The CDC has established how risky different sporting activities are, including youth sports:

  • Lower risk: Performing drills or conditioning at home alone or with family.
  • Increasing risk: Within-team competitions and practices.
  • Higher risk: Full competition between teams from the same geographic area.
  • Highest risk: Full competition between teams from different geographic activities.

It’s hard for players to wear masks during their games. Babies and children under two should also not wear face coverings. However, coaches, sports staff, officials, parents, and spectators should wear face coverings as much as possible. Team organizers should supply hand sanitizer with at least 60 percent alcohol, soap, paper towels, tissues, and no-touch/foot pedal trash cans. The CDC suggests designating a COVID-19 Point of Contact to be responsible for coronavirus-related concerns.

The biggest risk of catching coronavirus is indoors, so exercising outdoors when possible is a safer alternative. When you exercise outdoors, you can control how close you get to people and transmission is less likely. As microbiologist Joshua Santarpia said, “Outdoors you have sunlight which has been shown to quickly inactivate the virus. And outside airflow and humidity help dilute it.”

It’s best to exercise solo, which will suit runners, bikers, walkers, and hikers. The right time, place, and conditions matter. Get outside when a lot of people aren’t around to areas with minimal or no crowds. Second, avoid staying behind one person for a long period of time, since an infected individual can be exhaling or coughing out infectious droplets. A third best practice is to avoid touching areas like stair railings or benches that a lot of other people have touched because infectious droplets can linger on surfaces.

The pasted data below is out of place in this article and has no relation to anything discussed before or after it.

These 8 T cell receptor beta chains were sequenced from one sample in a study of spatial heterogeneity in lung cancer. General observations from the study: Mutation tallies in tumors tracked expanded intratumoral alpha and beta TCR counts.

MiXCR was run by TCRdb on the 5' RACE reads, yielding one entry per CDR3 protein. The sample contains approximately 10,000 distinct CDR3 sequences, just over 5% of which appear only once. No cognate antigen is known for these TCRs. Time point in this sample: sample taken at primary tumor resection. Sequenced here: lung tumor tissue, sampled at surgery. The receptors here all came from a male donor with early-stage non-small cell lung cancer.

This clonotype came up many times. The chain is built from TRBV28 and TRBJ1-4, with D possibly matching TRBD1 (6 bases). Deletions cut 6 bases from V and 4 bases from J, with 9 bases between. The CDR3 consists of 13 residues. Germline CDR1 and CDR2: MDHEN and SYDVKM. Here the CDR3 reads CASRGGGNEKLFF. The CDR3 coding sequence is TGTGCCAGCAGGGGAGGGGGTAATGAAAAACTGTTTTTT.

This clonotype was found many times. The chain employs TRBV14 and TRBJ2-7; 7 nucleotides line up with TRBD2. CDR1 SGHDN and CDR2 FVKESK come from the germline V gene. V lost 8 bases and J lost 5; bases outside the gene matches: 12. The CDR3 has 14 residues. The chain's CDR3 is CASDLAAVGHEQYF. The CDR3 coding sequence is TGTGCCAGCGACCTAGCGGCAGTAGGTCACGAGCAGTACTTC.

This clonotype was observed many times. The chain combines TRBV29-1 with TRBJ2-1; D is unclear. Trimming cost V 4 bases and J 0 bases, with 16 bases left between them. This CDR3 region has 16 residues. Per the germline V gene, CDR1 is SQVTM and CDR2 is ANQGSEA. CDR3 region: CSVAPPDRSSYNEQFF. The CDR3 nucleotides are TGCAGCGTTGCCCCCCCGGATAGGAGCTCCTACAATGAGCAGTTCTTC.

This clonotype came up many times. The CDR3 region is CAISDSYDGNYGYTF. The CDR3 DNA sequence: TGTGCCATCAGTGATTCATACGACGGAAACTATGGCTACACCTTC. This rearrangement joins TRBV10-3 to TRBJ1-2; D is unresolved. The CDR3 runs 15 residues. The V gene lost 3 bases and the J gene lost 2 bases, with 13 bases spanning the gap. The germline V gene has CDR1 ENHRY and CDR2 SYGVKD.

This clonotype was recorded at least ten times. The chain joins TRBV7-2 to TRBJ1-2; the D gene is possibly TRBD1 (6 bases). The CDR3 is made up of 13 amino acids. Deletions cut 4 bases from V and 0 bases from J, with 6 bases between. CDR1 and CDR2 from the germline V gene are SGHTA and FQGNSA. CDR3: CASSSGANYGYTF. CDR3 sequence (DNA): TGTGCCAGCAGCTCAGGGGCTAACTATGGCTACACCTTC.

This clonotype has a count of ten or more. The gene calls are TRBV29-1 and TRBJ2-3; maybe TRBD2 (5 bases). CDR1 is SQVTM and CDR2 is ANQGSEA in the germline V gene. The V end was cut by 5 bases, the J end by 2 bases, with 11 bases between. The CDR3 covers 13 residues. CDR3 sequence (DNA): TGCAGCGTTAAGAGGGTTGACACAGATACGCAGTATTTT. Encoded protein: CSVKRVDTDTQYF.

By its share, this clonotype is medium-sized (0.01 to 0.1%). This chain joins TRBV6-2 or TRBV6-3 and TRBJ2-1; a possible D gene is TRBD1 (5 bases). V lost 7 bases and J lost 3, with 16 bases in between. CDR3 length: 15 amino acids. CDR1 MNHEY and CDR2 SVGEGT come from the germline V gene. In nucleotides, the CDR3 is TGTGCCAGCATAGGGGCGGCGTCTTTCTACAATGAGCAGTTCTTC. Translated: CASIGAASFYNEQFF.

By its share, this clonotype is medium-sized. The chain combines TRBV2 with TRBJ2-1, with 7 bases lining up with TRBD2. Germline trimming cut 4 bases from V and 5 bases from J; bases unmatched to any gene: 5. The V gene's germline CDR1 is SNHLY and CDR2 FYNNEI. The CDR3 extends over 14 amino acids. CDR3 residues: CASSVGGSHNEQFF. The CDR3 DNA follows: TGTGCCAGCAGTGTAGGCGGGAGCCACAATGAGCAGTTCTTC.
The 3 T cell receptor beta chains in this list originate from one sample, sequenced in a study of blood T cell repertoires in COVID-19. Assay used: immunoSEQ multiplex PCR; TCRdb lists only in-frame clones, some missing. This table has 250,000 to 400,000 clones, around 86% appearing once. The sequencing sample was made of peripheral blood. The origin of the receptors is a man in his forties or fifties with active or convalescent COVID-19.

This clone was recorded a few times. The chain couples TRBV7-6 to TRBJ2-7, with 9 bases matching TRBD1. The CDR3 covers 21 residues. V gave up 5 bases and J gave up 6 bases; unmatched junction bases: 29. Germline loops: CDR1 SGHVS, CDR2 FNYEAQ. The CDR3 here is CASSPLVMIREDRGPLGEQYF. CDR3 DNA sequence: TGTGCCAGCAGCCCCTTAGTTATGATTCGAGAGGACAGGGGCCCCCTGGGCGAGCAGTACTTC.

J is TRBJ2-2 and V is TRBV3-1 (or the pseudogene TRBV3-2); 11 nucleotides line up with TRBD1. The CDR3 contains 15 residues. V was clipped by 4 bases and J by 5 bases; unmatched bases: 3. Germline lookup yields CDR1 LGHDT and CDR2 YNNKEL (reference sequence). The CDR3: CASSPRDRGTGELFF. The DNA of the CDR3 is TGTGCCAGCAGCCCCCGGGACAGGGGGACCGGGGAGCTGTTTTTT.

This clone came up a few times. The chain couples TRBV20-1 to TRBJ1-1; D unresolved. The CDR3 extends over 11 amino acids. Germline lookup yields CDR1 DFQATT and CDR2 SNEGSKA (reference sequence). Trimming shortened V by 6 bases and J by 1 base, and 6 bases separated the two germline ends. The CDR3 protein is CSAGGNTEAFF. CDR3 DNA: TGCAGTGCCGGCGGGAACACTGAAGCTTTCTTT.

Regarding the issue of masks during outdoor exercise, you still should wear masks when you can. Exceptions include having underlying respiratory conditions like asthma. If you’re walking or exercising outdoors without having a close chat with anyone, it’s okay to take your mask off. Experts suggest taking the mask off without touching the front, because fiddling with the front makes viral transmission easier, particularly if your finger finds your nose, eye, or mouth. After your outdoor activity, your mask may be damp with sweat and nasal excretions, especially if it’s hot and humid. When you go home, wash your mask and your hands thoroughly with soap and water—these days, you can’t be too careful.